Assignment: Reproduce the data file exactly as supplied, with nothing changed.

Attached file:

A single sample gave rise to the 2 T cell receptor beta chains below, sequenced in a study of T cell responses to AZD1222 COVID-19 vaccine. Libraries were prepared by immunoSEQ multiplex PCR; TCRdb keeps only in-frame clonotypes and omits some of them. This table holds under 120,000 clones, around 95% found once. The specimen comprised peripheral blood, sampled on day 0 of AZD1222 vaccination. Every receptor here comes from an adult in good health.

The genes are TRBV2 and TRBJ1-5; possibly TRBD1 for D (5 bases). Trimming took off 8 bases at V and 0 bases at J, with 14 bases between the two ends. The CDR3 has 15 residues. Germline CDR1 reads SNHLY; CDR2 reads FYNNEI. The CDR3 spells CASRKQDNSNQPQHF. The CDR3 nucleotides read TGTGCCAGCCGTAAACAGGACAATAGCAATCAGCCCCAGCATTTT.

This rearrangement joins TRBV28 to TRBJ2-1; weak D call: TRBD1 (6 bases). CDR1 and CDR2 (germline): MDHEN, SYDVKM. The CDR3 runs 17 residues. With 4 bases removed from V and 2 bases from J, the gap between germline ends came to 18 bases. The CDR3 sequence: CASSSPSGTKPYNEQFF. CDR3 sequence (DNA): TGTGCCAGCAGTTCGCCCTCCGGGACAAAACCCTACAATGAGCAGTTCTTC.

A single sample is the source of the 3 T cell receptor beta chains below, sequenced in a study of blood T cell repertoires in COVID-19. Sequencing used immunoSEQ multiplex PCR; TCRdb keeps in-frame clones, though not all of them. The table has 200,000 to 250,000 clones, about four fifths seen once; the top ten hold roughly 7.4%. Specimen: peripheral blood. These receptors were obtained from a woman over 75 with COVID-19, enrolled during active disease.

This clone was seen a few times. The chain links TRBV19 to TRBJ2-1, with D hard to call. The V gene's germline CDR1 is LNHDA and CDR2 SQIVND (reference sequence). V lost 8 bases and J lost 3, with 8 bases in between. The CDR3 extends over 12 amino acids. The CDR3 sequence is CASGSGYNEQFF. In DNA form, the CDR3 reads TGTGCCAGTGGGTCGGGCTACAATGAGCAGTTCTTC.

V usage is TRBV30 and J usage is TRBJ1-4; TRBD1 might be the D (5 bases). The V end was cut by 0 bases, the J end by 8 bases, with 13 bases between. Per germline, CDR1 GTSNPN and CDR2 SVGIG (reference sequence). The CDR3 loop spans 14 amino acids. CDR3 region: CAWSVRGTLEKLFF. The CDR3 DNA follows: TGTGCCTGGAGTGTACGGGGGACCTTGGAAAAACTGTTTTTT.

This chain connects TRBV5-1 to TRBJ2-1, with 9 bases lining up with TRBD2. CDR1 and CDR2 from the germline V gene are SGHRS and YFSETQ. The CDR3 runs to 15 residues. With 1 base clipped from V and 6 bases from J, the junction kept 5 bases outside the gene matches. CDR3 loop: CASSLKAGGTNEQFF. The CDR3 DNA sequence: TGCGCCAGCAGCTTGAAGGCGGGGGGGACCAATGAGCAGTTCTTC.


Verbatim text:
A single sample gave rise to the 2 T cell receptor beta chains below, sequenced in a study of T cell responses to AZD1222 COVID-19 vaccine. Libraries were prepared by immunoSEQ multiplex PCR; TCRdb keeps only in-frame clonotypes and omits some of them. This table holds under 120,000 clones, around 95% found once. The specimen comprised peripheral blood, sampled on day 0 of AZD1222 vaccination. Every receptor here comes from an adult in good health.

The genes are TRBV2 and TRBJ1-5; possibly TRBD1 for D (5 bases). Trimming took off 8 bases at V and 0 bases at J, with 14 bases between the two ends. The CDR3 has 15 residues. Germline CDR1 reads SNHLY; CDR2 reads FYNNEI. The CDR3 spells CASRKQDNSNQPQHF. The CDR3 nucleotides read TGTGCCAGCCGTAAACAGGACAATAGCAATCAGCCCCAGCATTTT.

This rearrangement joins TRBV28 to TRBJ2-1; weak D call: TRBD1 (6 bases). CDR1 and CDR2 (germline): MDHEN, SYDVKM. The CDR3 runs 17 residues. With 4 bases removed from V and 2 bases from J, the gap between germline ends came to 18 bases. The CDR3 sequence: CASSSPSGTKPYNEQFF. CDR3 sequence (DNA): TGTGCCAGCAGTTCGCCCTCCGGGACAAAACCCTACAATGAGCAGTTCTTC.

A single sample is the source of the 3 T cell receptor beta chains below, sequenced in a study of blood T cell repertoires in COVID-19. Sequencing used immunoSEQ multiplex PCR; TCRdb keeps in-frame clones, though not all of them. The table has 200,000 to 250,000 clones, about four fifths seen once; the top ten hold roughly 7.4%. Specimen: peripheral blood. These receptors were obtained from a woman over 75 with COVID-19, enrolled during active disease.

This clone was seen a few times. The chain links TRBV19 to TRBJ2-1, with D hard to call. The V gene's germline CDR1 is LNHDA and CDR2 SQIVND (reference sequence). V lost 8 bases and J lost 3, with 8 bases in between. The CDR3 extends over 12 amino acids. The CDR3 sequence is CASGSGYNEQFF. In DNA form, the CDR3 reads TGTGCCAGTGGGTCGGGCTACAATGAGCAGTTCTTC.

V usage is TRBV30 and J usage is TRBJ1-4; TRBD1 might be the D (5 bases). The V end was cut by 0 bases, the J end by 8 bases, with 13 bases between. Per germline, CDR1 GTSNPN and CDR2 SVGIG (reference sequence). The CDR3 loop spans 14 amino acids. CDR3 region: CAWSVRGTLEKLFF. The CDR3 DNA follows: TGTGCCTGGAGTGTACGGGGGACCTTGGAAAAACTGTTTTTT.

This chain connects TRBV5-1 to TRBJ2-1, with 9 bases lining up with TRBD2. CDR1 and CDR2 from the germline V gene are SGHRS and YFSETQ. The CDR3 runs to 15 residues. With 1 base clipped from V and 6 bases from J, the junction kept 5 bases outside the gene matches. CDR3 loop: CASSLKAGGTNEQFF. The CDR3 DNA sequence: TGCGCCAGCAGCTTGAAGGCGGGGGGGACCAATGAGCAGTTCTTC.